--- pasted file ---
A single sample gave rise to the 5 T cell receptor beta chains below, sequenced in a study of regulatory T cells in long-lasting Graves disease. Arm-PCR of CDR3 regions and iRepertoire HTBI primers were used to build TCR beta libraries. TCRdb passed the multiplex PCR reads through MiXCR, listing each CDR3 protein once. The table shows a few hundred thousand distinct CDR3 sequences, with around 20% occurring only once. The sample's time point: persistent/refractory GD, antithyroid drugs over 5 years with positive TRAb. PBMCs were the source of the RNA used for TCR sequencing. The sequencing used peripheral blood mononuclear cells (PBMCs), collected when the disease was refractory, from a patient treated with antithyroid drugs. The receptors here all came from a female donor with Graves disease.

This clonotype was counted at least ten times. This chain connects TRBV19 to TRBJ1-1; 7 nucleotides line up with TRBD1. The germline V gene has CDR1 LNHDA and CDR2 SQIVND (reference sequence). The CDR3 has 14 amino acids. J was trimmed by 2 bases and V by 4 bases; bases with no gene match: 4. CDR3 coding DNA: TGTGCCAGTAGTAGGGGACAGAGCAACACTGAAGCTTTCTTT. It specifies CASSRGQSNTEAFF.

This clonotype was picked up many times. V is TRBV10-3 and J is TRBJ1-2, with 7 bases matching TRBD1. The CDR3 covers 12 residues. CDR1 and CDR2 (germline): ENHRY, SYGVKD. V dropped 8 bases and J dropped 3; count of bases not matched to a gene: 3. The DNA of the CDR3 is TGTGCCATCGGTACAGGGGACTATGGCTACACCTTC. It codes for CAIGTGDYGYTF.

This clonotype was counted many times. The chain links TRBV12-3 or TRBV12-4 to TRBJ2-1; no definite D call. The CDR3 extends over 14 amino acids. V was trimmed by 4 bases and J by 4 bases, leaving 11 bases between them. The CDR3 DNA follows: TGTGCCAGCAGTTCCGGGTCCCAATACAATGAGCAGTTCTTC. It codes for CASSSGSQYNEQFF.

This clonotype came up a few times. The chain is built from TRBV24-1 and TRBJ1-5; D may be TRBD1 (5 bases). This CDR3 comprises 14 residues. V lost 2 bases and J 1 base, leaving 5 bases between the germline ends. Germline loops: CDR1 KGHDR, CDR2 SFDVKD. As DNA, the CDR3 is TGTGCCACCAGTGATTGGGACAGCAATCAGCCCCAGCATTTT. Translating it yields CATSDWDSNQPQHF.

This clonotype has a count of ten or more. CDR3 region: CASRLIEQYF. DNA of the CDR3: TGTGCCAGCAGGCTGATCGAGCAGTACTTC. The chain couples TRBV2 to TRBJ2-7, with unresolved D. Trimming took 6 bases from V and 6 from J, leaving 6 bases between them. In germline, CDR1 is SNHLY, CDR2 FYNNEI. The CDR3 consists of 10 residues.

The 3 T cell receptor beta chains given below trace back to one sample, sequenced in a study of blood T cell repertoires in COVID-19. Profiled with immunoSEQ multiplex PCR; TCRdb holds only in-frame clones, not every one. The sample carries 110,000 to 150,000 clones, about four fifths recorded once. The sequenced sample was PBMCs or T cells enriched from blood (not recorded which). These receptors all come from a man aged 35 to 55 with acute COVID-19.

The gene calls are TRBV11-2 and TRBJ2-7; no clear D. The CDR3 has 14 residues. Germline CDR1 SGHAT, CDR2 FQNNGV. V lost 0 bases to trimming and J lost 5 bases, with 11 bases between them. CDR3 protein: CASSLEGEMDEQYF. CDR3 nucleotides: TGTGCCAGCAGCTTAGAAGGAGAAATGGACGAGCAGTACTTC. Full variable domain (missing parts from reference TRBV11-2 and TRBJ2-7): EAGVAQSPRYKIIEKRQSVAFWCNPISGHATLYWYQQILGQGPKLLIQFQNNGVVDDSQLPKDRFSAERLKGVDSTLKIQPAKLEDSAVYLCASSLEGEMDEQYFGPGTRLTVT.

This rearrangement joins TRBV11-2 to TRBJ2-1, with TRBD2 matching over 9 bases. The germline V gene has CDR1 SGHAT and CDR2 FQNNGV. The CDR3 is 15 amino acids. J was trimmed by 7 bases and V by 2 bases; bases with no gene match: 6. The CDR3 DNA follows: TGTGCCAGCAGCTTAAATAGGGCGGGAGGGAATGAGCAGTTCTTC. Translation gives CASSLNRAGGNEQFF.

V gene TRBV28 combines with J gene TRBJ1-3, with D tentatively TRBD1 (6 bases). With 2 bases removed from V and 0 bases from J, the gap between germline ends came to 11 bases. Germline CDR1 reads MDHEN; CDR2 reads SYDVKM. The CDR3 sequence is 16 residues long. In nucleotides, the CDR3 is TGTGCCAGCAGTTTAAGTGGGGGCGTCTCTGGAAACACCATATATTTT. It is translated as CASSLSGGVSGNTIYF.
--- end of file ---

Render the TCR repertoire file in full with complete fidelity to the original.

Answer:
A single sample gave rise to the 5 T cell receptor beta chains below, sequenced in a study of regulatory T cells in long-lasting Graves disease. Arm-PCR of CDR3 regions and iRepertoire HTBI primers were used to build TCR beta libraries. TCRdb passed the multiplex PCR reads through MiXCR, listing each CDR3 protein once. The table shows a few hundred thousand distinct CDR3 sequences, with around 20% occurring only once. The sample's time point: persistent/refractory GD, antithyroid drugs over 5 years with positive TRAb. PBMCs were the source of the RNA used for TCR sequencing. The sequencing used peripheral blood mononuclear cells (PBMCs), collected when the disease was refractory, from a patient treated with antithyroid drugs. The receptors here all came from a female donor with Graves disease.

This clonotype was counted at least ten times. This chain connects TRBV19 to TRBJ1-1; 7 nucleotides line up with TRBD1. The germline V gene has CDR1 LNHDA and CDR2 SQIVND (reference sequence). The CDR3 has 14 amino acids. J was trimmed by 2 bases and V by 4 bases; bases with no gene match: 4. CDR3 coding DNA: TGTGCCAGTAGTAGGGGACAGAGCAACACTGAAGCTTTCTTT. It specifies CASSRGQSNTEAFF.

This clonotype was picked up many times. V is TRBV10-3 and J is TRBJ1-2, with 7 bases matching TRBD1. The CDR3 covers 12 residues. CDR1 and CDR2 (germline): ENHRY, SYGVKD. V dropped 8 bases and J dropped 3; count of bases not matched to a gene: 3. The DNA of the CDR3 is TGTGCCATCGGTACAGGGGACTATGGCTACACCTTC. It codes for CAIGTGDYGYTF.

This clonotype was counted many times. The chain links TRBV12-3 or TRBV12-4 to TRBJ2-1; no definite D call. The CDR3 extends over 14 amino acids. V was trimmed by 4 bases and J by 4 bases, leaving 11 bases between them. The CDR3 DNA follows: TGTGCCAGCAGTTCCGGGTCCCAATACAATGAGCAGTTCTTC. It codes for CASSSGSQYNEQFF.

This clonotype came up a few times. The chain is built from TRBV24-1 and TRBJ1-5; D may be TRBD1 (5 bases). This CDR3 comprises 14 residues. V lost 2 bases and J 1 base, leaving 5 bases between the germline ends. Germline loops: CDR1 KGHDR, CDR2 SFDVKD. As DNA, the CDR3 is TGTGCCACCAGTGATTGGGACAGCAATCAGCCCCAGCATTTT. Translating it yields CATSDWDSNQPQHF.

This clonotype has a count of ten or more. CDR3 region: CASRLIEQYF. DNA of the CDR3: TGTGCCAGCAGGCTGATCGAGCAGTACTTC. The chain couples TRBV2 to TRBJ2-7, with unresolved D. Trimming took 6 bases from V and 6 from J, leaving 6 bases between them. In germline, CDR1 is SNHLY, CDR2 FYNNEI. The CDR3 consists of 10 residues.

The 3 T cell receptor beta chains given below trace back to one sample, sequenced in a study of blood T cell repertoires in COVID-19. Profiled with immunoSEQ multiplex PCR; TCRdb holds only in-frame clones, not every one. The sample carries 110,000 to 150,000 clones, about four fifths recorded once. The sequenced sample was PBMCs or T cells enriched from blood (not recorded which). These receptors all come from a man aged 35 to 55 with acute COVID-19.

The gene calls are TRBV11-2 and TRBJ2-7; no clear D. The CDR3 has 14 residues. Germline CDR1 SGHAT, CDR2 FQNNGV. V lost 0 bases to trimming and J lost 5 bases, with 11 bases between them. CDR3 protein: CASSLEGEMDEQYF. CDR3 nucleotides: TGTGCCAGCAGCTTAGAAGGAGAAATGGACGAGCAGTACTTC. Full variable domain (missing parts from reference TRBV11-2 and TRBJ2-7): EAGVAQSPRYKIIEKRQSVAFWCNPISGHATLYWYQQILGQGPKLLIQFQNNGVVDDSQLPKDRFSAERLKGVDSTLKIQPAKLEDSAVYLCASSLEGEMDEQYFGPGTRLTVT.

This rearrangement joins TRBV11-2 to TRBJ2-1, with TRBD2 matching over 9 bases. The germline V gene has CDR1 SGHAT and CDR2 FQNNGV. The CDR3 is 15 amino acids. J was trimmed by 7 bases and V by 2 bases; bases with no gene match: 6. The CDR3 DNA follows: TGTGCCAGCAGCTTAAATAGGGCGGGAGGGAATGAGCAGTTCTTC. Translation gives CASSLNRAGGNEQFF.

V gene TRBV28 combines with J gene TRBJ1-3, with D tentatively TRBD1 (6 bases). With 2 bases removed from V and 0 bases from J, the gap between germline ends came to 11 bases. Germline CDR1 reads MDHEN; CDR2 reads SYDVKM. The CDR3 sequence is 16 residues long. In nucleotides, the CDR3 is TGTGCCAGCAGTTTAAGTGGGGGCGTCTCTGGAAACACCATATATTTT. It is translated as CASSLSGGVSGNTIYF.